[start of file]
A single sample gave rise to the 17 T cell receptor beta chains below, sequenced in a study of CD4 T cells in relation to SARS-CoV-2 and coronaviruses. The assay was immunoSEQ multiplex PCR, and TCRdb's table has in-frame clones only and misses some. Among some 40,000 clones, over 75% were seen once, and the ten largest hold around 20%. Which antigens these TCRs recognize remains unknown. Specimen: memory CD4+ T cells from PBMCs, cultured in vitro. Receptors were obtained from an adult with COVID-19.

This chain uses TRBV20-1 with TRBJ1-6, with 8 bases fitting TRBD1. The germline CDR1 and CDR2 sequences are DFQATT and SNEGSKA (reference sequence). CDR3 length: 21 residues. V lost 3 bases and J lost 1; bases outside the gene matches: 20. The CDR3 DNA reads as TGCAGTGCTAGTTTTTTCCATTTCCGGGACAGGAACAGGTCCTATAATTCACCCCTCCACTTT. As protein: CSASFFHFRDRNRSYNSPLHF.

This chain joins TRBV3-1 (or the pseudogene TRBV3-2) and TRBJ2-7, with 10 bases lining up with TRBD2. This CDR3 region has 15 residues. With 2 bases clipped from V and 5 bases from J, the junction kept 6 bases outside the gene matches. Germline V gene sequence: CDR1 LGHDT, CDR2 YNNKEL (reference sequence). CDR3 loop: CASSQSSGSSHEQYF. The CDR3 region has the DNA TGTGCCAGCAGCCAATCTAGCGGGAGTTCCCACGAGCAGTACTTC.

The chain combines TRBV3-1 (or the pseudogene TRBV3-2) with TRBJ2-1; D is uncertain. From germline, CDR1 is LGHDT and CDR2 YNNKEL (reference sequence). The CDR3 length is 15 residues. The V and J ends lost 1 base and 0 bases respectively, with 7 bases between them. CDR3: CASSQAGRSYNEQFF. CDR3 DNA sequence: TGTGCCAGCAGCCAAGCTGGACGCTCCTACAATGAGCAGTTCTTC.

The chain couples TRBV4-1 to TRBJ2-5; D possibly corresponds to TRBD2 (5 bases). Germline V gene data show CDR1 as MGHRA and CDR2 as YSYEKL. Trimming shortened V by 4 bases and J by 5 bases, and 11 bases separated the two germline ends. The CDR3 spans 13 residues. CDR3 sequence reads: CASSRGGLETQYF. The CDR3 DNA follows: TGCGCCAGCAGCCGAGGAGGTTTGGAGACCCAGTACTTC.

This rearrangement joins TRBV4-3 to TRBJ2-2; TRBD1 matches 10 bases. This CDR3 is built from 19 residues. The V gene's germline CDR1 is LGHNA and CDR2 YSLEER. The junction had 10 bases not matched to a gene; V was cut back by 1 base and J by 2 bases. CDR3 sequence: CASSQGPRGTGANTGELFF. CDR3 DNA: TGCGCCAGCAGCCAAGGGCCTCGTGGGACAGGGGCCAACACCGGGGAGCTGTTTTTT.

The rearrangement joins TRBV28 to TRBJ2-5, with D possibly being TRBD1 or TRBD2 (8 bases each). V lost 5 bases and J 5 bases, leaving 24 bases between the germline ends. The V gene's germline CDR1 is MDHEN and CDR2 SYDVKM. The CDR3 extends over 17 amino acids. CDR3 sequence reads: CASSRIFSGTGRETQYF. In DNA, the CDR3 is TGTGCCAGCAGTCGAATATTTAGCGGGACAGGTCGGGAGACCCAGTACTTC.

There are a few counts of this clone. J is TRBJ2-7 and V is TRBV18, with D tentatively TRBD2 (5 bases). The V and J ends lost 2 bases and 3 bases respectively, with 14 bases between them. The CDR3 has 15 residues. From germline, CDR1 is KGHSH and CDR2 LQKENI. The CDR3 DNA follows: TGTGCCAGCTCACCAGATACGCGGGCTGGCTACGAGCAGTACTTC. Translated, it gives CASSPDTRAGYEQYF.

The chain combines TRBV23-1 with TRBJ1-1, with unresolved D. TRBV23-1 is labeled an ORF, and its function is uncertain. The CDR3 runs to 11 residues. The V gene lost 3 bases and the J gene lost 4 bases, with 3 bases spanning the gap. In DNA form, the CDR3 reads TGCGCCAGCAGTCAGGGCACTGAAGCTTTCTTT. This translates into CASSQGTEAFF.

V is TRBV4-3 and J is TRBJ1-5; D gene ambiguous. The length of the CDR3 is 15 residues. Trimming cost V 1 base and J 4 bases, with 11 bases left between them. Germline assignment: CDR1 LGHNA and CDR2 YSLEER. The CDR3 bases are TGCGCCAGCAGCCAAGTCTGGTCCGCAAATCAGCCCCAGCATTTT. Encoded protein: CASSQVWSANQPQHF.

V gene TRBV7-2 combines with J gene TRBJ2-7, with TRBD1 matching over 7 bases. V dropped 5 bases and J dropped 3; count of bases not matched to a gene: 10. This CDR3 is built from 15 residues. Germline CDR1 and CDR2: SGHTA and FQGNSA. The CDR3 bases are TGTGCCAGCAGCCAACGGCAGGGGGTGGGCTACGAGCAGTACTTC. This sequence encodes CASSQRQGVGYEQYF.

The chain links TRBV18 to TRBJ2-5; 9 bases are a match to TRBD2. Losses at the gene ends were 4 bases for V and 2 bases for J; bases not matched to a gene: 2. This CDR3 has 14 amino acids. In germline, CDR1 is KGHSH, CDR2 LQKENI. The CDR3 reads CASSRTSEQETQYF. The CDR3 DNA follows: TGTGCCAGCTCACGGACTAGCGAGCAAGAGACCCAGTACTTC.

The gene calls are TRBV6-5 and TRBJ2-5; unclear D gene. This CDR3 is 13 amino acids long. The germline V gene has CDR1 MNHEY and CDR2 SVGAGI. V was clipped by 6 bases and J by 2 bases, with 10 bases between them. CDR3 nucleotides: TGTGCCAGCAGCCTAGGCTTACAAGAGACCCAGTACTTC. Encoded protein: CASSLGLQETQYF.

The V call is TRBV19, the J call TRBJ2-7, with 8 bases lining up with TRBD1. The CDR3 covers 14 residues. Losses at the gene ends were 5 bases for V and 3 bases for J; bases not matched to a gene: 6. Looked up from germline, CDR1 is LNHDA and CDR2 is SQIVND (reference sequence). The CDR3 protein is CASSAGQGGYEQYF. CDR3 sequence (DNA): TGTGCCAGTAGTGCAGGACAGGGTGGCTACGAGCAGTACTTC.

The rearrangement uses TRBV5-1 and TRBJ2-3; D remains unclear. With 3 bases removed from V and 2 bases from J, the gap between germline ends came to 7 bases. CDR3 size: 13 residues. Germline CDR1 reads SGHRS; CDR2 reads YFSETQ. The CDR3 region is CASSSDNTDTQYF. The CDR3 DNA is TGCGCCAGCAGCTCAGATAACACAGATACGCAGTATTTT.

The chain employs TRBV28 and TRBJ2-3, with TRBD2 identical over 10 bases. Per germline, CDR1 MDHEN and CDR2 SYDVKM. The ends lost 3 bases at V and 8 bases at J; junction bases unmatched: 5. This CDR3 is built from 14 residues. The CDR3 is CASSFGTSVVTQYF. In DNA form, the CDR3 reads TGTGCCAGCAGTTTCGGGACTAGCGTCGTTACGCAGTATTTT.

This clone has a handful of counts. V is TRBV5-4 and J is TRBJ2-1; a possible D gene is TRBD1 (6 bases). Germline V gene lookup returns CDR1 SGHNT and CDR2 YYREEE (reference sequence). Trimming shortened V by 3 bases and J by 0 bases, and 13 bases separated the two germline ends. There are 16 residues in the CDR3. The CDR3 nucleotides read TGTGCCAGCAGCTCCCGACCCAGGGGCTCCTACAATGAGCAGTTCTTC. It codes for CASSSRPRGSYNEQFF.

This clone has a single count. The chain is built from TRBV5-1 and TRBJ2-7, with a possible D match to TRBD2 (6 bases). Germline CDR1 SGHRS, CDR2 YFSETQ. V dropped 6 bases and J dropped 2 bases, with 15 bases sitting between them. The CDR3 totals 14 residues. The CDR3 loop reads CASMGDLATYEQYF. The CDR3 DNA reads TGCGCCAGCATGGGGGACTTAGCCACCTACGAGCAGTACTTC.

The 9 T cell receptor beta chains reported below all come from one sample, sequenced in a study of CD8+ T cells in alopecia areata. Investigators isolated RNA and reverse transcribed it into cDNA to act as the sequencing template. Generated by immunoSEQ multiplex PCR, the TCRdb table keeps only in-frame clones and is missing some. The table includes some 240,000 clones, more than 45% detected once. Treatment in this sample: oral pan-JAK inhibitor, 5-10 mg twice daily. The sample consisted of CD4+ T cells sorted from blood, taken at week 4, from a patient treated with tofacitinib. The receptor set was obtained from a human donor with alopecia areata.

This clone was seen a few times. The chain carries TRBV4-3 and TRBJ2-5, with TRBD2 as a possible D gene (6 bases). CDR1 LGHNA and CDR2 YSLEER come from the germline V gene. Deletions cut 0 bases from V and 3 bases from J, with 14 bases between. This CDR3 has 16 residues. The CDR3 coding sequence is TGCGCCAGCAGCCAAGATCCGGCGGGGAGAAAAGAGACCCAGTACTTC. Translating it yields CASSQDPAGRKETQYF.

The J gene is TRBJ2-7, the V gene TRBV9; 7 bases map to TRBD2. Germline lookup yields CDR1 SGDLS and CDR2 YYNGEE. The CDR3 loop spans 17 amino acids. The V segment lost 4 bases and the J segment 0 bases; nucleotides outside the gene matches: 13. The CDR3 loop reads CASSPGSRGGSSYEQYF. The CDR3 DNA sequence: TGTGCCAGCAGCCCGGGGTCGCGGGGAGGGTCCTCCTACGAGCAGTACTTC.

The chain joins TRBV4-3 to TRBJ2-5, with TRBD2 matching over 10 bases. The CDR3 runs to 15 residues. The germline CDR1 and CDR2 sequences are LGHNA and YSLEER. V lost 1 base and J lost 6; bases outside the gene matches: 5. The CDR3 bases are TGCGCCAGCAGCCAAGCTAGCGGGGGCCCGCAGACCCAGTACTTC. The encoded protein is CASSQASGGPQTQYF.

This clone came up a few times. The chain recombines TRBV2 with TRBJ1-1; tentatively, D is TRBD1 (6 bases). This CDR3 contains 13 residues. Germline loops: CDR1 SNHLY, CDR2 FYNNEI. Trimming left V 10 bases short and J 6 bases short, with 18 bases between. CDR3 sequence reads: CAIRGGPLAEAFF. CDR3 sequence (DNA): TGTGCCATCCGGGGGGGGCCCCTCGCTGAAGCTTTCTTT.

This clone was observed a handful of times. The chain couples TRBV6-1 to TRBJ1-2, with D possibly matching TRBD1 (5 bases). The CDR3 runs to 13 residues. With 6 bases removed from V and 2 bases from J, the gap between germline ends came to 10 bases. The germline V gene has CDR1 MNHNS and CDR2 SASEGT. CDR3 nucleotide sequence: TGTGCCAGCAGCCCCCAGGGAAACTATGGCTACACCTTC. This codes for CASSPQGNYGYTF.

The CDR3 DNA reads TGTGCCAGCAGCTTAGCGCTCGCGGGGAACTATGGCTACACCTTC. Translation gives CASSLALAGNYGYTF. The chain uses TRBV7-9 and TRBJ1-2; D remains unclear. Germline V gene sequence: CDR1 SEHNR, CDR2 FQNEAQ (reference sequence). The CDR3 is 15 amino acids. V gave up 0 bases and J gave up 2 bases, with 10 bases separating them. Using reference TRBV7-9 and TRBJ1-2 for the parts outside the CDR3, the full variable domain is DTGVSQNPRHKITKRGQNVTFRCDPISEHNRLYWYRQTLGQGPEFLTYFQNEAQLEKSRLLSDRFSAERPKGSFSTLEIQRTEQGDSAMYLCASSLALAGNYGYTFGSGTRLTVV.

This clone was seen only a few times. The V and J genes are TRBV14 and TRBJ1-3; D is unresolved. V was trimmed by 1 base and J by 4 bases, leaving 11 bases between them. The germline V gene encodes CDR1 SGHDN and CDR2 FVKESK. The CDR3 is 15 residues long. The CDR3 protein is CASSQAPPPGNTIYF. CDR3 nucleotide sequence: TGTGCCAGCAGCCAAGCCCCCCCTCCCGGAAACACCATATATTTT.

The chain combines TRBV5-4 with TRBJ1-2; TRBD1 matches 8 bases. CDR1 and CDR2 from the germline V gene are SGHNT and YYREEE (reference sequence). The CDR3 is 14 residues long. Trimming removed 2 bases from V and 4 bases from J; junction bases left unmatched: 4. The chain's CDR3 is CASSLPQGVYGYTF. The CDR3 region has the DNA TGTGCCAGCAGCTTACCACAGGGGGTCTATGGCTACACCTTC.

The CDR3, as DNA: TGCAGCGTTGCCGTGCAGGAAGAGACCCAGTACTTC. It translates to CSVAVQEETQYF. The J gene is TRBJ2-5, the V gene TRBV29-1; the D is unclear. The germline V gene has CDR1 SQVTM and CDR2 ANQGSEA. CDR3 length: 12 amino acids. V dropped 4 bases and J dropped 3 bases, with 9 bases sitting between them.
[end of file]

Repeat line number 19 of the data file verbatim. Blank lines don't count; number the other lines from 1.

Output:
The 9 T cell receptor beta chains reported below all come from one sample, sequenced in a study of CD8+ T cells in alopecia areata. Investigators isolated RNA and reverse transcribed it into cDNA to act as the sequencing template. Generated by immunoSEQ multiplex PCR, the TCRdb table keeps only in-frame clones and is missing some. The table includes some 240,000 clones, more than 45% detected once. Treatment in this sample: oral pan-JAK inhibitor, 5-10 mg twice daily. The sample consisted of CD4+ T cells sorted from blood, taken at week 4, from a patient treated with tofacitinib. The receptor set was obtained from a human donor with alopecia areata.